Chabot is back on the radar
Taking a 1-11, 3-24 community college basketball program, one with a downtrodden reputation, to 4-8, 11-17 is a heavy lift in and of itself. Doing so with a freshman dominated roster makes the improvement even more remarkable and satisfying. Chabot College Coach Keenan McMiller also achieved all this without any of his former Merritt College players coming down Interstate 880 and aiding the Gladiator cause.
His initial goal was “to bring respect back to the program and to bring an identity” with multiple elements woven into this approach. “The foundation will be built on academics with retention, graduation and transfer of student athletes to four-year colleges and universities.”
McMiller began by taking the pulse of the campus culture by reaching out to faculty and administrators, to those working in both student services, including academics, and throughout the campus, plus the local community. “We all have to work together to make success for student-athletes happen. I’m continuing to cultivate and build bridges by being conscious and deliberate about relationships.”
He continued, “we touched a lot of people and I’m proud how we conducted ourselves. We made sure the faculty and administrators had a schedule and a t-shirt. We deliberately went beyond athletics and kinesiology. Our president and some of the faculty came to games.”
The higher-ups are happy which actually is job one for any coach.
It was a matter of building bridges never before constructed and “handling matters the right way,” according to McMiller. “To put out a competitive product requires getting players who want to be student-athletes and go to class and study hall, and beginning to recruit locally.”
“Kids need to see your face again and again and we really want to have an impact on underclassmen. It was important to have a good year and to put another good year together. I have a little more ammunition because we’re no longer in the basement anymore.”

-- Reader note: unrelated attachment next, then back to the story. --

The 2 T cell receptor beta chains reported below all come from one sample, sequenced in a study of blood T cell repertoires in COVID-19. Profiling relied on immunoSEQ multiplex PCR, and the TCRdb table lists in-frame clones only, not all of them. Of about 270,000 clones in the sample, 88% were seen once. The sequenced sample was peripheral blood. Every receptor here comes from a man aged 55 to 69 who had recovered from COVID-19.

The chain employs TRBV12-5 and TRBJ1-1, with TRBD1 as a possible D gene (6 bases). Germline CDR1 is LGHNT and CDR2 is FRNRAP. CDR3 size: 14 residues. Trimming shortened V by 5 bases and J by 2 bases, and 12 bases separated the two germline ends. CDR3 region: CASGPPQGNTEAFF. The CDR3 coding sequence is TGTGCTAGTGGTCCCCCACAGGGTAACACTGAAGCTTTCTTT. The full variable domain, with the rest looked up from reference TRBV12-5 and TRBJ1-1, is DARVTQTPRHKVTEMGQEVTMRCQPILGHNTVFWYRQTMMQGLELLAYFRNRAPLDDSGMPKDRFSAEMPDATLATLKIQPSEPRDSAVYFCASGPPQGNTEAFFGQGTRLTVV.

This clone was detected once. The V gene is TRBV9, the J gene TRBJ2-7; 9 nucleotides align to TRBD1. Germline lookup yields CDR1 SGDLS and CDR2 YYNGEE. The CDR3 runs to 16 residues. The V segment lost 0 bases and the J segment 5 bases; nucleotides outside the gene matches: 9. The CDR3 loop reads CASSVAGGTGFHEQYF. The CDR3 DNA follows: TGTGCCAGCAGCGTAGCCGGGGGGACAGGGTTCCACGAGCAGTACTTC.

McMiller has five players returning, three of whom he labeled impact players—6-foot-5 Kyle (Dublin High) Brown 12.4 points, 4.0 rebounds, 6-foot-2 Akili (Sacramento High) Daniels 12.2 points, 5.0 rebounds and 6-foot-7 Jabari (Sacramento High) Sweet 8.8 points, 5.1 rebounds.
“We also have some guys who sat out this season who will have an impact.” Plus, there will be some newcomers to the program.
Subpar play at point guard is a problem in need of a solution but McMiller expects a solution to emerge because of his redshirts and newbies.
The situation of youthfulness and losing focus at moments during games should also diminish due to the experience gained this past season. “It’s key that we maintain focus to finish games by remembering details and the execution of adjusting. We have to solidify that.”
McMiller added, “I wanted to be humble with how I scheduled. We won our first game of the season and our first league game but we couldn’t lock in our focus throughout the season.”
As a result, the Gladiators dropped a number of close, winnable contests:
- a 64-59 neutral tournament loss to Monterey Peninsula College
- a 64-59 loss at home to American River College
- an 89-83 neutral tournament overtime loss to Los Medanos College
- a 79-77 neutral tournament loss to Napa Valley College
- a 78-77 loss at home to DeAnza College
- a 67-66 overtime loss at home to Skyline College
- a 96-94 road loss to Las Positas College
- a 109-102 double overtime loss at Skyline College
But the tools appear to be in place for a reversal of this in 2019-20.
McMiller finished by thanking Chabot President Dr. Susan Sperling, Vice President Dr. Stacey Thompson, Dean of Kinesiology and Athletics Dale Wagoner, Athletic Director Jeff Drouin, Art Barboza, the Director of Striving Black Brothers of Chabot College plus school faculty and staff and community members for the generous support given to him and his program.